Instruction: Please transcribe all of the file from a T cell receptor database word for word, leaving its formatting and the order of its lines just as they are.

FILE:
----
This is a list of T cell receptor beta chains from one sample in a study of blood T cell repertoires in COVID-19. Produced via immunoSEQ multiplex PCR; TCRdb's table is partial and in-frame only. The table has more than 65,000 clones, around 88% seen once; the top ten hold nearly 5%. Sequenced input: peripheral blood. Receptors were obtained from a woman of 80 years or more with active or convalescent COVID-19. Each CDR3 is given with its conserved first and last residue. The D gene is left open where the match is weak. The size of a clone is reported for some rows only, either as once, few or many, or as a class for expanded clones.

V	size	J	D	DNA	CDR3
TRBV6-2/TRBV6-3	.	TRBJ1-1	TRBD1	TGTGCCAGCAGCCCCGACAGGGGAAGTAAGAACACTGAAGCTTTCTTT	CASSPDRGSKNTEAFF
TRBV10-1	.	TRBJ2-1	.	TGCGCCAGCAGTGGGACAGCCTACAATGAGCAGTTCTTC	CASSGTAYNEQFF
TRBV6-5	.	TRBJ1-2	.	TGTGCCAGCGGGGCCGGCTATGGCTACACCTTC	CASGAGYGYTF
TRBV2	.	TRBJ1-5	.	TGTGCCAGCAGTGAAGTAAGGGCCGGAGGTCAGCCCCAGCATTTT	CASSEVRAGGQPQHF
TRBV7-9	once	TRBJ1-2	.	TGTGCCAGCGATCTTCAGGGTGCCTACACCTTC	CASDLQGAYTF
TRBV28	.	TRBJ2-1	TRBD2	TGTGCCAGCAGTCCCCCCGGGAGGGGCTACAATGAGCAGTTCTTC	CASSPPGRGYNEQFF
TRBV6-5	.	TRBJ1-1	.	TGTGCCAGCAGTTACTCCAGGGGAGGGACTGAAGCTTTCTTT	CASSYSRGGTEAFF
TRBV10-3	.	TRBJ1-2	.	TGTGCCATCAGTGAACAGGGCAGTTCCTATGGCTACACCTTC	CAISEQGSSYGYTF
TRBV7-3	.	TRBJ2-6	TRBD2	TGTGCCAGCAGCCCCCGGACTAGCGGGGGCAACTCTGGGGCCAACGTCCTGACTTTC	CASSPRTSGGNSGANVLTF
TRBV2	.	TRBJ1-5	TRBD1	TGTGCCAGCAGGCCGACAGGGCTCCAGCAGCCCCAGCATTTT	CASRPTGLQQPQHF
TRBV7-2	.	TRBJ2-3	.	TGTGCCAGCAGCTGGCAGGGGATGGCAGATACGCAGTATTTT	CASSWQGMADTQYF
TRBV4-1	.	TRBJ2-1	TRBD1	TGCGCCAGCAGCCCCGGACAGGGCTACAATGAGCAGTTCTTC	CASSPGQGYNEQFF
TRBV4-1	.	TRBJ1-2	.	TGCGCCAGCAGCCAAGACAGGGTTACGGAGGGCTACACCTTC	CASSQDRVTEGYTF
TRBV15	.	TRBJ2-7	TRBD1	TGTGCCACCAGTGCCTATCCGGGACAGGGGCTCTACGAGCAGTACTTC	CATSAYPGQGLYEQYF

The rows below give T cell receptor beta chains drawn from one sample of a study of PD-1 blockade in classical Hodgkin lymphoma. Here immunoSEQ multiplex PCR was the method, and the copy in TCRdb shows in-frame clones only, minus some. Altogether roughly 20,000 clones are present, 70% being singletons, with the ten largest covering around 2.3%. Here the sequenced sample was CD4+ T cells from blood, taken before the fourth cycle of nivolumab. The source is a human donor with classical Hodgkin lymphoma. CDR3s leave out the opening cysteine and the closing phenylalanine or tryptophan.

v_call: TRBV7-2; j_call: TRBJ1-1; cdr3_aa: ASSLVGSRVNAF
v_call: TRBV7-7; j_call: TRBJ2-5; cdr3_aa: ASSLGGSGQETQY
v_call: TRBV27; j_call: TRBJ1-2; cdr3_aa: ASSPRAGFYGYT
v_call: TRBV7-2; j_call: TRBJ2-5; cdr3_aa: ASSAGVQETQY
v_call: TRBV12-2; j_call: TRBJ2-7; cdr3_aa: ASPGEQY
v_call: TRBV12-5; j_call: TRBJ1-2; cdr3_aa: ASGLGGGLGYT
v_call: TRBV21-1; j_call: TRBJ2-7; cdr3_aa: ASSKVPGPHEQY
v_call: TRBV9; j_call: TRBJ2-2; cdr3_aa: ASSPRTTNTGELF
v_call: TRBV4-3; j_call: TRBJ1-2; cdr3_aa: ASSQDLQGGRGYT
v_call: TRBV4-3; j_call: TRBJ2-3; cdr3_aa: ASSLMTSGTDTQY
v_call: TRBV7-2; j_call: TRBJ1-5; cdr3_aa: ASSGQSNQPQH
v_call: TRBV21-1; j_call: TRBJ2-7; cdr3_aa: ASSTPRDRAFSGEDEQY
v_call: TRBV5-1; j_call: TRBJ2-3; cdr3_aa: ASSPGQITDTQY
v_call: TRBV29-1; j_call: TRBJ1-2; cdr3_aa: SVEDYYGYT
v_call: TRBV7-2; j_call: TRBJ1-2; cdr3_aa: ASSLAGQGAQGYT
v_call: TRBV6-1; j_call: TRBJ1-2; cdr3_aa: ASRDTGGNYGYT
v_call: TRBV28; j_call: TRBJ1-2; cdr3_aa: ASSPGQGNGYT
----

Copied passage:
This is a list of T cell receptor beta chains from one sample in a study of blood T cell repertoires in COVID-19. Produced via immunoSEQ multiplex PCR; TCRdb's table is partial and in-frame only. The table has more than 65,000 clones, around 88% seen once; the top ten hold nearly 5%. Sequenced input: peripheral blood. Receptors were obtained from a woman of 80 years or more with active or convalescent COVID-19. Each CDR3 is given with its conserved first and last residue. The D gene is left open where the match is weak. The size of a clone is reported for some rows only, either as once, few or many, or as a class for expanded clones.

V	size	J	D	DNA	CDR3
TRBV6-2/TRBV6-3	.	TRBJ1-1	TRBD1	TGTGCCAGCAGCCCCGACAGGGGAAGTAAGAACACTGAAGCTTTCTTT	CASSPDRGSKNTEAFF
TRBV10-1	.	TRBJ2-1	.	TGCGCCAGCAGTGGGACAGCCTACAATGAGCAGTTCTTC	CASSGTAYNEQFF
TRBV6-5	.	TRBJ1-2	.	TGTGCCAGCGGGGCCGGCTATGGCTACACCTTC	CASGAGYGYTF
TRBV2	.	TRBJ1-5	.	TGTGCCAGCAGTGAAGTAAGGGCCGGAGGTCAGCCCCAGCATTTT	CASSEVRAGGQPQHF
TRBV7-9	once	TRBJ1-2	.	TGTGCCAGCGATCTTCAGGGTGCCTACACCTTC	CASDLQGAYTF
TRBV28	.	TRBJ2-1	TRBD2	TGTGCCAGCAGTCCCCCCGGGAGGGGCTACAATGAGCAGTTCTTC	CASSPPGRGYNEQFF
TRBV6-5	.	TRBJ1-1	.	TGTGCCAGCAGTTACTCCAGGGGAGGGACTGAAGCTTTCTTT	CASSYSRGGTEAFF
TRBV10-3	.	TRBJ1-2	.	TGTGCCATCAGTGAACAGGGCAGTTCCTATGGCTACACCTTC	CAISEQGSSYGYTF
TRBV7-3	.	TRBJ2-6	TRBD2	TGTGCCAGCAGCCCCCGGACTAGCGGGGGCAACTCTGGGGCCAACGTCCTGACTTTC	CASSPRTSGGNSGANVLTF
TRBV2	.	TRBJ1-5	TRBD1	TGTGCCAGCAGGCCGACAGGGCTCCAGCAGCCCCAGCATTTT	CASRPTGLQQPQHF
TRBV7-2	.	TRBJ2-3	.	TGTGCCAGCAGCTGGCAGGGGATGGCAGATACGCAGTATTTT	CASSWQGMADTQYF
TRBV4-1	.	TRBJ2-1	TRBD1	TGCGCCAGCAGCCCCGGACAGGGCTACAATGAGCAGTTCTTC	CASSPGQGYNEQFF
TRBV4-1	.	TRBJ1-2	.	TGCGCCAGCAGCCAAGACAGGGTTACGGAGGGCTACACCTTC	CASSQDRVTEGYTF
TRBV15	.	TRBJ2-7	TRBD1	TGTGCCACCAGTGCCTATCCGGGACAGGGGCTCTACGAGCAGTACTTC	CATSAYPGQGLYEQYF

The rows below give T cell receptor beta chains drawn from one sample of a study of PD-1 blockade in classical Hodgkin lymphoma. Here immunoSEQ multiplex PCR was the method, and the copy in TCRdb shows in-frame clones only, minus some. Altogether roughly 20,000 clones are present, 70% being singletons, with the ten largest covering around 2.3%. Here the sequenced sample was CD4+ T cells from blood, taken before the fourth cycle of nivolumab. The source is a human donor with classical Hodgkin lymphoma. CDR3s leave out the opening cysteine and the closing phenylalanine or tryptophan.

v_call: TRBV7-2; j_call: TRBJ1-1; cdr3_aa: ASSLVGSRVNAF
v_call: TRBV7-7; j_call: TRBJ2-5; cdr3_aa: ASSLGGSGQETQY
v_call: TRBV27; j_call: TRBJ1-2; cdr3_aa: ASSPRAGFYGYT
v_call: TRBV7-2; j_call: TRBJ2-5; cdr3_aa: ASSAGVQETQY
v_call: TRBV12-2; j_call: TRBJ2-7; cdr3_aa: ASPGEQY
v_call: TRBV12-5; j_call: TRBJ1-2; cdr3_aa: ASGLGGGLGYT
v_call: TRBV21-1; j_call: TRBJ2-7; cdr3_aa: ASSKVPGPHEQY
v_call: TRBV9; j_call: TRBJ2-2; cdr3_aa: ASSPRTTNTGELF
v_call: TRBV4-3; j_call: TRBJ1-2; cdr3_aa: ASSQDLQGGRGYT
v_call: TRBV4-3; j_call: TRBJ2-3; cdr3_aa: ASSLMTSGTDTQY
v_call: TRBV7-2; j_call: TRBJ1-5; cdr3_aa: ASSGQSNQPQH
v_call: TRBV21-1; j_call: TRBJ2-7; cdr3_aa: ASSTPRDRAFSGEDEQY
v_call: TRBV5-1; j_call: TRBJ2-3; cdr3_aa: ASSPGQITDTQY
v_call: TRBV29-1; j_call: TRBJ1-2; cdr3_aa: SVEDYYGYT
v_call: TRBV7-2; j_call: TRBJ1-2; cdr3_aa: ASSLAGQGAQGYT
v_call: TRBV6-1; j_call: TRBJ1-2; cdr3_aa: ASRDTGGNYGYT
v_call: TRBV28; j_call: TRBJ1-2; cdr3_aa: ASSPGQGNGYT